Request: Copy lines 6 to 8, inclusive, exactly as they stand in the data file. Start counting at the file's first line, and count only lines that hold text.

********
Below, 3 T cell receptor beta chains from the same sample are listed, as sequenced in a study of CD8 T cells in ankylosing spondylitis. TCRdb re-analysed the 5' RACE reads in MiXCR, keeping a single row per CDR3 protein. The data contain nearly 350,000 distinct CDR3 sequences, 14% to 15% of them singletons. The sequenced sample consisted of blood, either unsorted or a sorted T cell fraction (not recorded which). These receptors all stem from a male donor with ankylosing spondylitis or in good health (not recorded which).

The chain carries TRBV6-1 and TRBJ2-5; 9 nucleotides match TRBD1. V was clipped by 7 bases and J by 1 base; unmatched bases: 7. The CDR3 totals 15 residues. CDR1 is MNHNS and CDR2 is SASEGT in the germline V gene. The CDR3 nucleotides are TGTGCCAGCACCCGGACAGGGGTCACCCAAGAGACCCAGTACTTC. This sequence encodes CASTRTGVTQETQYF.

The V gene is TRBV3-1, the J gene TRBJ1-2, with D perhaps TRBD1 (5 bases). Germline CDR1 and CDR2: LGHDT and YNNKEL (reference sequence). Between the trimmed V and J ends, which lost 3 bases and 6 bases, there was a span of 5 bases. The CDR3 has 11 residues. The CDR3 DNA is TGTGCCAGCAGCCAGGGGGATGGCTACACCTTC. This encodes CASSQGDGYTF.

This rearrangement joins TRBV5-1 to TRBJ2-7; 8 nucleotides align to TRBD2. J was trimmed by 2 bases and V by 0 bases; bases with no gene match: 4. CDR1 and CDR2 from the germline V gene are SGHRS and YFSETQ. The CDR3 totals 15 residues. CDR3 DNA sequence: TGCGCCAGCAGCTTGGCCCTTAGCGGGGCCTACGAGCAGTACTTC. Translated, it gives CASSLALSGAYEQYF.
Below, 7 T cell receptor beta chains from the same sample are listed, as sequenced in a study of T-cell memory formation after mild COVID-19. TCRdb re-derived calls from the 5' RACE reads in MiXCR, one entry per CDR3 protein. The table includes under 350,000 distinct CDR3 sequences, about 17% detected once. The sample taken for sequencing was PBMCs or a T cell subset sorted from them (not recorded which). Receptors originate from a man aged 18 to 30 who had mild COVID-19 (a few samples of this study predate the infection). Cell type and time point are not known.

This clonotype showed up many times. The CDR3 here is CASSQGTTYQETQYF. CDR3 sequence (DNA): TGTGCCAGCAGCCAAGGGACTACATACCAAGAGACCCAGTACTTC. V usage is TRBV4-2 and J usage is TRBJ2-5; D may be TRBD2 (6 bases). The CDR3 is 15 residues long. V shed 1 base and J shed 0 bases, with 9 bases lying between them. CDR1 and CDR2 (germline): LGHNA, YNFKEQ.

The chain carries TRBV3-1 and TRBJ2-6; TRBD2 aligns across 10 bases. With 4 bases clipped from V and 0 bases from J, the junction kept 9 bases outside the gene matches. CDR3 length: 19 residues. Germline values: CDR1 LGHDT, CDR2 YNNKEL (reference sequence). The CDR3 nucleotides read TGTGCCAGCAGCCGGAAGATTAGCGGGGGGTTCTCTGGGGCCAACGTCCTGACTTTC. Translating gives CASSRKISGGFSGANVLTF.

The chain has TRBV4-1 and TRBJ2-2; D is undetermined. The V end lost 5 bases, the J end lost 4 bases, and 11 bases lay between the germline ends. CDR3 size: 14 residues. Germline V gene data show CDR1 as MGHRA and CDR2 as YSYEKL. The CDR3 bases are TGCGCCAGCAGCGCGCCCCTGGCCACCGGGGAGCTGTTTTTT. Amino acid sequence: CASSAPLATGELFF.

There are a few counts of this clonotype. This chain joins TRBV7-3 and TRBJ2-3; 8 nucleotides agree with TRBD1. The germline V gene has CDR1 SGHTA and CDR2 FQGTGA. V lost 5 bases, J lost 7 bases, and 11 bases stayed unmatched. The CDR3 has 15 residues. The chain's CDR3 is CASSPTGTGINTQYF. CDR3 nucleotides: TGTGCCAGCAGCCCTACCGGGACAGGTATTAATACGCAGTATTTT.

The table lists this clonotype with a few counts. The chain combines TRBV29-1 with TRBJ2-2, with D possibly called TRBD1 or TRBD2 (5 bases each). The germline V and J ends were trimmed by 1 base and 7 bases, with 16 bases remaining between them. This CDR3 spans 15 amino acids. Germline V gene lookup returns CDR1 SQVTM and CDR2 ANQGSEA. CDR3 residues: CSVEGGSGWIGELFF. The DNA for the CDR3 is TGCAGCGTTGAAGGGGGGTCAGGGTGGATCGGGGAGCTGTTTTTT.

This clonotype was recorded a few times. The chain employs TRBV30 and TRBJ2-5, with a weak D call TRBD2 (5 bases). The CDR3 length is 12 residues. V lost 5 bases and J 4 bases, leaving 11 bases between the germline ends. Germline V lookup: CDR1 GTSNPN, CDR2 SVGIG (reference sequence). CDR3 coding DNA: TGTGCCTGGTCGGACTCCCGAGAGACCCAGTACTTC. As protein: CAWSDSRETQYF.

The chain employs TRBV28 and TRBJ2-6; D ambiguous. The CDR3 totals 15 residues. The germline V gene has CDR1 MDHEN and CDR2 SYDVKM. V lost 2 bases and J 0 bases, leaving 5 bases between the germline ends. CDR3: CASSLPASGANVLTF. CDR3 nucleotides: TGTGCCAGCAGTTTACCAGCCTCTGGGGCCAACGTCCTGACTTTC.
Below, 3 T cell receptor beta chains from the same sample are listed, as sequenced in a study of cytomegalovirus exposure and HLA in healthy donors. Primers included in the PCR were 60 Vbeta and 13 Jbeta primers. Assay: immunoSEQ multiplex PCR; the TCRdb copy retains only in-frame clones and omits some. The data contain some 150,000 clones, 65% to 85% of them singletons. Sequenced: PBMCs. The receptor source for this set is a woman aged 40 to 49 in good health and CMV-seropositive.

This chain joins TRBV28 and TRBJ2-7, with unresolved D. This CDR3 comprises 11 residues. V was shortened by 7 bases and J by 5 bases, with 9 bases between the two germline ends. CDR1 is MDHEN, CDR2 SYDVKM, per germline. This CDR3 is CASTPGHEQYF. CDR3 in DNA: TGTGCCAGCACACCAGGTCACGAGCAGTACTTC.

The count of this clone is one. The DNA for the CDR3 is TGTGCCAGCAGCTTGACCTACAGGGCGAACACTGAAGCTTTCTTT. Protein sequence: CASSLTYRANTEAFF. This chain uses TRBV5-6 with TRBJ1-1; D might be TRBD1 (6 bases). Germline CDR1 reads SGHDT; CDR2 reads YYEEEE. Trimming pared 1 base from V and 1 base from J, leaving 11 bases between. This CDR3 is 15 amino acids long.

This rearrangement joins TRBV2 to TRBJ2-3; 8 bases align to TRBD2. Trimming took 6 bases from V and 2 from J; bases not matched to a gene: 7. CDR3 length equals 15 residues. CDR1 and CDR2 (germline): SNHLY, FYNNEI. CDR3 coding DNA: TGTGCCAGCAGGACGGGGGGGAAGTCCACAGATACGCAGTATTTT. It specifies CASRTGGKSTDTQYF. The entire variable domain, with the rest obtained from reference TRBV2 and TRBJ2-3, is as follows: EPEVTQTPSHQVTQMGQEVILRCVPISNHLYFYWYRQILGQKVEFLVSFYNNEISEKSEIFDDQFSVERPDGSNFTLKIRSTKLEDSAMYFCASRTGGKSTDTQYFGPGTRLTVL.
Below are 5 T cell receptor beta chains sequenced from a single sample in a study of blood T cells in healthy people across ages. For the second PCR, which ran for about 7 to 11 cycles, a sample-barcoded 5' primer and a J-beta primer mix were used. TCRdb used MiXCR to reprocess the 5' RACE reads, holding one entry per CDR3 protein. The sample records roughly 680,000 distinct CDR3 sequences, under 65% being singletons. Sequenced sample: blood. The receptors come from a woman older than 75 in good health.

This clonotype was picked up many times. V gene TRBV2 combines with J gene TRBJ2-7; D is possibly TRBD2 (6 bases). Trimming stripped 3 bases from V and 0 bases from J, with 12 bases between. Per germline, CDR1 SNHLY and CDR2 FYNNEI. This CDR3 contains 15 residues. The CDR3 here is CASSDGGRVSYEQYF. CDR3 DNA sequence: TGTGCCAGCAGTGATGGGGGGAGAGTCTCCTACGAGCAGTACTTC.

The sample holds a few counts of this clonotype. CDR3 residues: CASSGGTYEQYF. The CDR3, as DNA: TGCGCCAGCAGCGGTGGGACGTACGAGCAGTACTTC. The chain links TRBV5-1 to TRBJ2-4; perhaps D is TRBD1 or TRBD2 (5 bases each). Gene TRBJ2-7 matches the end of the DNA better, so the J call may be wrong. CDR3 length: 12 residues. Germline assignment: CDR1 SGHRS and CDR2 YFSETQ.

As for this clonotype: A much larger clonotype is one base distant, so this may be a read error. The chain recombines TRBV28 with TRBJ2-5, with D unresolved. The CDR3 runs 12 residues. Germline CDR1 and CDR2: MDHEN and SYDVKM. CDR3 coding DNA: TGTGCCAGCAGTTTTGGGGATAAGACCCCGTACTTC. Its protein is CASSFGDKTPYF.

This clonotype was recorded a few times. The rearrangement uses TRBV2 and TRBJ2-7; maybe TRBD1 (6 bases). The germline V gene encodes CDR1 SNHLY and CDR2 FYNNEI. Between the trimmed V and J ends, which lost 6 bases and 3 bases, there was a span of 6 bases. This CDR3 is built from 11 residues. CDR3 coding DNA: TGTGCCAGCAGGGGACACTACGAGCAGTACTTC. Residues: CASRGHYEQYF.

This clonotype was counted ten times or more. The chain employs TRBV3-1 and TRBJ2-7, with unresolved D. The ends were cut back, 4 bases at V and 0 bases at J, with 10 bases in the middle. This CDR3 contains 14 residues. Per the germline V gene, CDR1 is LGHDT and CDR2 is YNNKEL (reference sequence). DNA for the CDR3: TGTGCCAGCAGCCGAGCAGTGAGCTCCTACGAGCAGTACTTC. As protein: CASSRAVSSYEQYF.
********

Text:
This clonotype showed up many times. The CDR3 here is CASSQGTTYQETQYF. CDR3 sequence (DNA): TGTGCCAGCAGCCAAGGGACTACATACCAAGAGACCCAGTACTTC. V usage is TRBV4-2 and J usage is TRBJ2-5; D may be TRBD2 (6 bases). The CDR3 is 15 residues long. V shed 1 base and J shed 0 bases, with 9 bases lying between them. CDR1 and CDR2 (germline): LGHNA, YNFKEQ.

The chain carries TRBV3-1 and TRBJ2-6; TRBD2 aligns across 10 bases. With 4 bases clipped from V and 0 bases from J, the junction kept 9 bases outside the gene matches. CDR3 length: 19 residues. Germline values: CDR1 LGHDT, CDR2 YNNKEL (reference sequence). The CDR3 nucleotides read TGTGCCAGCAGCCGGAAGATTAGCGGGGGGTTCTCTGGGGCCAACGTCCTGACTTTC. Translating gives CASSRKISGGFSGANVLTF.

The chain has TRBV4-1 and TRBJ2-2; D is undetermined. The V end lost 5 bases, the J end lost 4 bases, and 11 bases lay between the germline ends. CDR3 size: 14 residues. Germline V gene data show CDR1 as MGHRA and CDR2 as YSYEKL. The CDR3 bases are TGCGCCAGCAGCGCGCCCCTGGCCACCGGGGAGCTGTTTTTT. Amino acid sequence: CASSAPLATGELFF.